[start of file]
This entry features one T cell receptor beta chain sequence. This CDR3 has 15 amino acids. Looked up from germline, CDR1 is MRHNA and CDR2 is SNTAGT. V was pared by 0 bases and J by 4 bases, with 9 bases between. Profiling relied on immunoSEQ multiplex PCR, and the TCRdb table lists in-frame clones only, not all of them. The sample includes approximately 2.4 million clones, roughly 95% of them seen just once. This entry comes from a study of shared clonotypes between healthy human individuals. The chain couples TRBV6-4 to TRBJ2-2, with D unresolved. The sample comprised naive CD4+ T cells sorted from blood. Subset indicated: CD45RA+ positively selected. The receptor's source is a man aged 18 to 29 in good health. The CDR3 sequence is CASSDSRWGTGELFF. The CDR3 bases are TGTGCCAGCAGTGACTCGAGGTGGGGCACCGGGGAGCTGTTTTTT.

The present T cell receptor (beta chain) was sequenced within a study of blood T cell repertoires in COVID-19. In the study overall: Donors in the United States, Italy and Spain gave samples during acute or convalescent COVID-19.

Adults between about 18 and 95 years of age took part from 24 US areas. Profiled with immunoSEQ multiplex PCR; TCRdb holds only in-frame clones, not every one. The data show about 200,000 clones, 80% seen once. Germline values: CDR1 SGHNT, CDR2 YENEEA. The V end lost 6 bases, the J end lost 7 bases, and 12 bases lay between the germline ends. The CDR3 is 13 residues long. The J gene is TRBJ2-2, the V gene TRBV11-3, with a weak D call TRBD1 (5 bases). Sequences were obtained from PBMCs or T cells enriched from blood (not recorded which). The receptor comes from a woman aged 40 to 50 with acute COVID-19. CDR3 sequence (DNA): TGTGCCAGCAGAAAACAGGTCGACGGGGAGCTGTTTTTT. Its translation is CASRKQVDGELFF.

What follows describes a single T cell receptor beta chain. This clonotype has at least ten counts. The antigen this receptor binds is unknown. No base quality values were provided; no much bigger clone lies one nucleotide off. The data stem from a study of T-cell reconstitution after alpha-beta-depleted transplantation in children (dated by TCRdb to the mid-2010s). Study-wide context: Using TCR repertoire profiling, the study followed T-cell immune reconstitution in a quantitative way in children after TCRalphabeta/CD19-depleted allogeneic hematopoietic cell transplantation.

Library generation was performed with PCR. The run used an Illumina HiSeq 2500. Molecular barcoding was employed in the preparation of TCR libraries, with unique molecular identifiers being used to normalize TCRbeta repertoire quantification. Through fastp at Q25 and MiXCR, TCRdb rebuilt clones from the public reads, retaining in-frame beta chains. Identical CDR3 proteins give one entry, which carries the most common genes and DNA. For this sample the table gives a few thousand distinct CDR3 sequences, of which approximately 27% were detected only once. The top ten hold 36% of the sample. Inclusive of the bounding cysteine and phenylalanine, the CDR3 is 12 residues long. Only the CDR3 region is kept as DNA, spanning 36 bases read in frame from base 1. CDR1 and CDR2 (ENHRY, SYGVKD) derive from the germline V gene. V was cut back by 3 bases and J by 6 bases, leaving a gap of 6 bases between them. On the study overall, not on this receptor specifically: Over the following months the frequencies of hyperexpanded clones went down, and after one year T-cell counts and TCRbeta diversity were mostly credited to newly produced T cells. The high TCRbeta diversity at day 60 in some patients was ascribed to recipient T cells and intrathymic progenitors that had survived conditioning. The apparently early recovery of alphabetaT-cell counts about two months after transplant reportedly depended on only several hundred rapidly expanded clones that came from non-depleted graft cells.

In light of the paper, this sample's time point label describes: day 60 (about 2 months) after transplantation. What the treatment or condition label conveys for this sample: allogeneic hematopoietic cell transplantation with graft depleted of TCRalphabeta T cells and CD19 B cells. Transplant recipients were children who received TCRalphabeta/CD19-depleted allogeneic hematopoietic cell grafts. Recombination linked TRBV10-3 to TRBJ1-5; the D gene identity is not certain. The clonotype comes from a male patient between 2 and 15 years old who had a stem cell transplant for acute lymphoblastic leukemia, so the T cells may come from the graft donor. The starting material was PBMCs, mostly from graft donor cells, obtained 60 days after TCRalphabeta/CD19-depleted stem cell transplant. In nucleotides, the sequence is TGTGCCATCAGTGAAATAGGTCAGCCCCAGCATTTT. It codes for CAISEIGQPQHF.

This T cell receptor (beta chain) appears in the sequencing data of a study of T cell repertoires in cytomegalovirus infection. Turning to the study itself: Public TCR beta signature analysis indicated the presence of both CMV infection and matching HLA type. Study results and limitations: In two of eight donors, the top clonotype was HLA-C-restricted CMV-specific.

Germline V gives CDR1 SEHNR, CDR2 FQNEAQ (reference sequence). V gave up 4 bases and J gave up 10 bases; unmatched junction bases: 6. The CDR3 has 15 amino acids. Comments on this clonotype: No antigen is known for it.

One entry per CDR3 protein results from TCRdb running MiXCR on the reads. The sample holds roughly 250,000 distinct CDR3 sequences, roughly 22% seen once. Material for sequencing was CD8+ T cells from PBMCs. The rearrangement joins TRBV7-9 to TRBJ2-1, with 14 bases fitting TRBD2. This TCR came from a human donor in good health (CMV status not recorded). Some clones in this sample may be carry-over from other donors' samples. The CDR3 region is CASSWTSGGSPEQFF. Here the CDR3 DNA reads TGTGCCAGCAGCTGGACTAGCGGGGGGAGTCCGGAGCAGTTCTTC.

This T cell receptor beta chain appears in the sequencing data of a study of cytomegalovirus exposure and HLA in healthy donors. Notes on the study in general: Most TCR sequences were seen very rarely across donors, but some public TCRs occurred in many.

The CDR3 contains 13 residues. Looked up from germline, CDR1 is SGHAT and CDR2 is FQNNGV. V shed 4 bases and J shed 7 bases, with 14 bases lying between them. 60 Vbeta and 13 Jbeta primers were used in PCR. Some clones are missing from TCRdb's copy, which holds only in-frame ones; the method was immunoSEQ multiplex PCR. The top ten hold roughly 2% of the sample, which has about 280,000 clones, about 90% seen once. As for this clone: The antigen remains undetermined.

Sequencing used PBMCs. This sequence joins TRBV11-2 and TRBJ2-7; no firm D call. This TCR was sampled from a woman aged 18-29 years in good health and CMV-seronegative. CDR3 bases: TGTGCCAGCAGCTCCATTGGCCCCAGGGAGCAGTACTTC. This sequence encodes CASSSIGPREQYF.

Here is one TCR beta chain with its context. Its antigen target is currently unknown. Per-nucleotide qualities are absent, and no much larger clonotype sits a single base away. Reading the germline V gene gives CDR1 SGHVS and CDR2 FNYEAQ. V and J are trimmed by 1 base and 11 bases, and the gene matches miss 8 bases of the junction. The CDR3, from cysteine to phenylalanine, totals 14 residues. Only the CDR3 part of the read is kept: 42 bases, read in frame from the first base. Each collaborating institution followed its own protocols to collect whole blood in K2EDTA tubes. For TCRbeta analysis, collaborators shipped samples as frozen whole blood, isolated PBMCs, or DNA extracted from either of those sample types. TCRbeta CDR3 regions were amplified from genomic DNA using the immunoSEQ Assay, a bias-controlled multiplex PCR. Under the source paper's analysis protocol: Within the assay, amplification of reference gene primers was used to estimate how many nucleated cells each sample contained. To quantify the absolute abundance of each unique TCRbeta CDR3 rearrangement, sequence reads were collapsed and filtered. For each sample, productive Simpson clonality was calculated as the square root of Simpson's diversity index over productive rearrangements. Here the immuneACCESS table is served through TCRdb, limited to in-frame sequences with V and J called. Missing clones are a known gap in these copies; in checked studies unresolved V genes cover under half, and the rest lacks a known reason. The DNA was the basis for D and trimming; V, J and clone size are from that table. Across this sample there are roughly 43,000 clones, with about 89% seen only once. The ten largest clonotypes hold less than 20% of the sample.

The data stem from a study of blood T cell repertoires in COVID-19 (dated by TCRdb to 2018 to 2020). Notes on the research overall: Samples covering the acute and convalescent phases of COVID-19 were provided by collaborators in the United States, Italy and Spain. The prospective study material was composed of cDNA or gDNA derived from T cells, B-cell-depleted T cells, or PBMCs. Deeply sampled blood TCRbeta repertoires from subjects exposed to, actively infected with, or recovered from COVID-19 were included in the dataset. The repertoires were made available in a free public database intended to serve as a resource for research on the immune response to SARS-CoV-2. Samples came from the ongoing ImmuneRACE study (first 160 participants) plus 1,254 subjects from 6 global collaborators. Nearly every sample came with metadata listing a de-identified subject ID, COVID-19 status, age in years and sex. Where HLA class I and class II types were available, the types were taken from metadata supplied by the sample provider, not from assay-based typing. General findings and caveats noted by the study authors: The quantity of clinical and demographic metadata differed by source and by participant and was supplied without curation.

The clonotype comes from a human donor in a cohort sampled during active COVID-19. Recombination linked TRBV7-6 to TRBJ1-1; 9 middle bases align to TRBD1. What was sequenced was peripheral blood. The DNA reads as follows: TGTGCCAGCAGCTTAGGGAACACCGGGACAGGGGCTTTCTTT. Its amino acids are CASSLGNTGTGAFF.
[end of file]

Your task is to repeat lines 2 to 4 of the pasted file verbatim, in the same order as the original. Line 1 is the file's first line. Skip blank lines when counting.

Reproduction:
The present T cell receptor (beta chain) was sequenced within a study of blood T cell repertoires in COVID-19. In the study overall: Donors in the United States, Italy and Spain gave samples during acute or convalescent COVID-19.

Adults between about 18 and 95 years of age took part from 24 US areas. Profiled with immunoSEQ multiplex PCR; TCRdb holds only in-frame clones, not every one. The data show about 200,000 clones, 80% seen once. Germline values: CDR1 SGHNT, CDR2 YENEEA. The V end lost 6 bases, the J end lost 7 bases, and 12 bases lay between the germline ends. The CDR3 is 13 residues long. The J gene is TRBJ2-2, the V gene TRBV11-3, with a weak D call TRBD1 (5 bases). Sequences were obtained from PBMCs or T cells enriched from blood (not recorded which). The receptor comes from a woman aged 40 to 50 with acute COVID-19. CDR3 sequence (DNA): TGTGCCAGCAGAAAACAGGTCGACGGGGAGCTGTTTTTT. Its translation is CASRKQVDGELFF.

What follows describes a single T cell receptor beta chain. This clonotype has at least ten counts. The antigen this receptor binds is unknown. No base quality values were provided; no much bigger clone lies one nucleotide off. The data stem from a study of T-cell reconstitution after alpha-beta-depleted transplantation in children (dated by TCRdb to the mid-2010s). Study-wide context: Using TCR repertoire profiling, the study followed T-cell immune reconstitution in a quantitative way in children after TCRalphabeta/CD19-depleted allogeneic hematopoietic cell transplantation.